My friend lent me this book. I'm not a Yoko Ono fan. I barely even realize Yoko exists, to be quite honest. I'm also not a big Beatles fan - I'm more of a Rolling Stones gal. I think it's ridiculous that people blamed Ono for splitting up the Beatles. If it were that easy to break up a band, then they were destined to break up.
Since she's not on my radar, I thought I'd try this book to see what she is about. I also like Lisa Carver (having read Drugs are Nice quite a while back). In the end, Ono seems unique and unapologetic. I don't think she made it on to my radar.
There were bits of this book that I completely loved, bits I rolled my eyes at Carver and declared her overreaching adoration annoying and bits that made me think about art a little differently. While I have been struggling with issues of people either disliking me or not wanting me involved in something (work-wise, personally I think people are solidly "ok" with me), I took some of the comments to heart. Ono has been, and still is, universally hated. Universally criticized and condemned. But she remains hopeful, positive and keeps creating art. She keeps pushing people to peace, even when it seems ridiculous, like explaining that if she had been Hitler's girlfriend, he would have been a peaceful, nice man. Her art is thought provoking, if people care to think about it. Her squalling and guttural noises may not qualify as music to you but they resonate with some.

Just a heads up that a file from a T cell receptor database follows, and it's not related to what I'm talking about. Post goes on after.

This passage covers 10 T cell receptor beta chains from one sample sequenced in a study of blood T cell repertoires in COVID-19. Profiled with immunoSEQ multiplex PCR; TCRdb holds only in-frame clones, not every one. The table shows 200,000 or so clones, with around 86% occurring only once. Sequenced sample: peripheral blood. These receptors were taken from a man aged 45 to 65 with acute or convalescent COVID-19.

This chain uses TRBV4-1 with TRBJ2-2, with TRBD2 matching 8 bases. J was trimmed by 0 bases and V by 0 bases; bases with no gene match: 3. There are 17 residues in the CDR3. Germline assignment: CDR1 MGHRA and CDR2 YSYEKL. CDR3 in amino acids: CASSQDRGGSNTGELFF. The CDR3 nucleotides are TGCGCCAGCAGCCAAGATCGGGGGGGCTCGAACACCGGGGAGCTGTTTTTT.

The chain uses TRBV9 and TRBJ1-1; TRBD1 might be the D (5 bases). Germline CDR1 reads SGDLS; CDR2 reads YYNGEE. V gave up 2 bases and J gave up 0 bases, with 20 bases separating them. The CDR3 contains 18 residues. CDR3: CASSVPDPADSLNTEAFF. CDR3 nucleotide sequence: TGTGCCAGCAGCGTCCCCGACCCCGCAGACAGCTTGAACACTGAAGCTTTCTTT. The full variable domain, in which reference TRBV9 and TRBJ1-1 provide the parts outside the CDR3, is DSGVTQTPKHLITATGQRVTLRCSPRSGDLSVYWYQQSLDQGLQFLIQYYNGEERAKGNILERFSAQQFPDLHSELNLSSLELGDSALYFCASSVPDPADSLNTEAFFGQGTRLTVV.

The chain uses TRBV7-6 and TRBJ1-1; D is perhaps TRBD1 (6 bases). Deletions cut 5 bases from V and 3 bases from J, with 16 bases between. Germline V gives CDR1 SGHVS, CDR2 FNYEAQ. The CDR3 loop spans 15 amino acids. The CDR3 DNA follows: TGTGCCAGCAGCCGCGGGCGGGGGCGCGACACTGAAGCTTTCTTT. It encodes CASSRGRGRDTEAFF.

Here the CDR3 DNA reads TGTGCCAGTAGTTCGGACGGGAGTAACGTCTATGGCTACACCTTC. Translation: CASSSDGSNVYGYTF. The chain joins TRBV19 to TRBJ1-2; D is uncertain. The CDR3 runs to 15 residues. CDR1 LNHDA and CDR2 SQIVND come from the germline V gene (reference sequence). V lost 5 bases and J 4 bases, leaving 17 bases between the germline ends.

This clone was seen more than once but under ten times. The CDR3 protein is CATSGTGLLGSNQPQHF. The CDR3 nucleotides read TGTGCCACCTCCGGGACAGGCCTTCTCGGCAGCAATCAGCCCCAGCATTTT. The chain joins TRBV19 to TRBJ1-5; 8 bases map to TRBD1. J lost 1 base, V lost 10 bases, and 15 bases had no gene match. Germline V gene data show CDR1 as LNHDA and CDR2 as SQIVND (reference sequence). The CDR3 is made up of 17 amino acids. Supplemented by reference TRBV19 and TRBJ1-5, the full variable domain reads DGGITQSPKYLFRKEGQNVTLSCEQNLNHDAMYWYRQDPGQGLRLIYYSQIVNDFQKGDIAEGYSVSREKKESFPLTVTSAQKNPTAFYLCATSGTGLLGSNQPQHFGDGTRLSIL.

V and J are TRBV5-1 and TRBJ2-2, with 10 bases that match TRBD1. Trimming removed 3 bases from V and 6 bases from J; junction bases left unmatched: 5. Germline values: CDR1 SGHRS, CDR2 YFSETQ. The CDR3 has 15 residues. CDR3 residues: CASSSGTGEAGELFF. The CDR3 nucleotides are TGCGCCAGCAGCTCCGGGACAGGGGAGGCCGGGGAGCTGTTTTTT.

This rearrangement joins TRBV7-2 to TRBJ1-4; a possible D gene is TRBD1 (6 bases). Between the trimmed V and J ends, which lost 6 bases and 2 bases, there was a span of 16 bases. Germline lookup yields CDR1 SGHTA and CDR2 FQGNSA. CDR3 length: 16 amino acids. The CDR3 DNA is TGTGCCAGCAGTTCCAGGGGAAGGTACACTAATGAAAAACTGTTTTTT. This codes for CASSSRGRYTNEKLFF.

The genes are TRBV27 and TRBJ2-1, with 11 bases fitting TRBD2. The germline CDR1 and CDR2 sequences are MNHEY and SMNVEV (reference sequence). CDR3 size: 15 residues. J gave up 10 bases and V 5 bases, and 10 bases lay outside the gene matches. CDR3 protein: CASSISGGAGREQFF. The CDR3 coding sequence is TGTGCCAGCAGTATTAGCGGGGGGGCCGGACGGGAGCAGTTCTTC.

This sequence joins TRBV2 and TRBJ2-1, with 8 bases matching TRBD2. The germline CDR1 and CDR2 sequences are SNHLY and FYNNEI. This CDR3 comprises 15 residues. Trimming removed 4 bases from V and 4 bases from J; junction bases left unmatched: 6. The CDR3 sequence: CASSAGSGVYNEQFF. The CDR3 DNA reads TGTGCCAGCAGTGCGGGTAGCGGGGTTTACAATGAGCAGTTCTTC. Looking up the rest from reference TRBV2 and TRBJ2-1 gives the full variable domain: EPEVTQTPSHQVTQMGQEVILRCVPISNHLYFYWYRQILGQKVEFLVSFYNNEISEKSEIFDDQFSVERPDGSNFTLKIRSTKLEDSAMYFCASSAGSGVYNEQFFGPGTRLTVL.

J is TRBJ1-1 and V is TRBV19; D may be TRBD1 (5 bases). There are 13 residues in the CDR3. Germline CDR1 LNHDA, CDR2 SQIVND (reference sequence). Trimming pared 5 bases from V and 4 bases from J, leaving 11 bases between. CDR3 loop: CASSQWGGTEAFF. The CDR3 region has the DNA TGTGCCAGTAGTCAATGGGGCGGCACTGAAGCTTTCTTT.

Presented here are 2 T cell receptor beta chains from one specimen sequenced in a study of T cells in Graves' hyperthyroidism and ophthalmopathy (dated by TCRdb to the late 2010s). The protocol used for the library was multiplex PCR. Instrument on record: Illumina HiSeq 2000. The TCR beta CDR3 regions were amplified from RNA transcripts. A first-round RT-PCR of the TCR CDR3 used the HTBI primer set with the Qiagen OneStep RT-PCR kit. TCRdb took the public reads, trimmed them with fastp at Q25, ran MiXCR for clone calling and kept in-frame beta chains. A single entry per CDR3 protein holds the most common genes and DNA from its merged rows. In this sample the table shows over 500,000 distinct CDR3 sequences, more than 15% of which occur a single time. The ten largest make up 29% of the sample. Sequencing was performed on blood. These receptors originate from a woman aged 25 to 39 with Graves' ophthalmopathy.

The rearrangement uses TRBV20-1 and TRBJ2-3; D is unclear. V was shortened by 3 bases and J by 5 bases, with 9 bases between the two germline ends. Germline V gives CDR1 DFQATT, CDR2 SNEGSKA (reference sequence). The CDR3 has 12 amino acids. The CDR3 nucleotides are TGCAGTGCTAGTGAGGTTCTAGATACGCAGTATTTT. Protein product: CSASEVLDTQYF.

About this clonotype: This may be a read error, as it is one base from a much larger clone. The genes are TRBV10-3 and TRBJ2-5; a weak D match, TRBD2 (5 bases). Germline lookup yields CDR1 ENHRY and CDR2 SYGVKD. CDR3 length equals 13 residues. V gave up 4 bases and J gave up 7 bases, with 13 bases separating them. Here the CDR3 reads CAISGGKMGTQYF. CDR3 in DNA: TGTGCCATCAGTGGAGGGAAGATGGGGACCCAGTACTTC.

All in all, Ono is unabashedly herself, regardless of the situation she is put in. And she'd like for you to be the same. Even if Ono isn't on your radar, this was an interesting read into her life.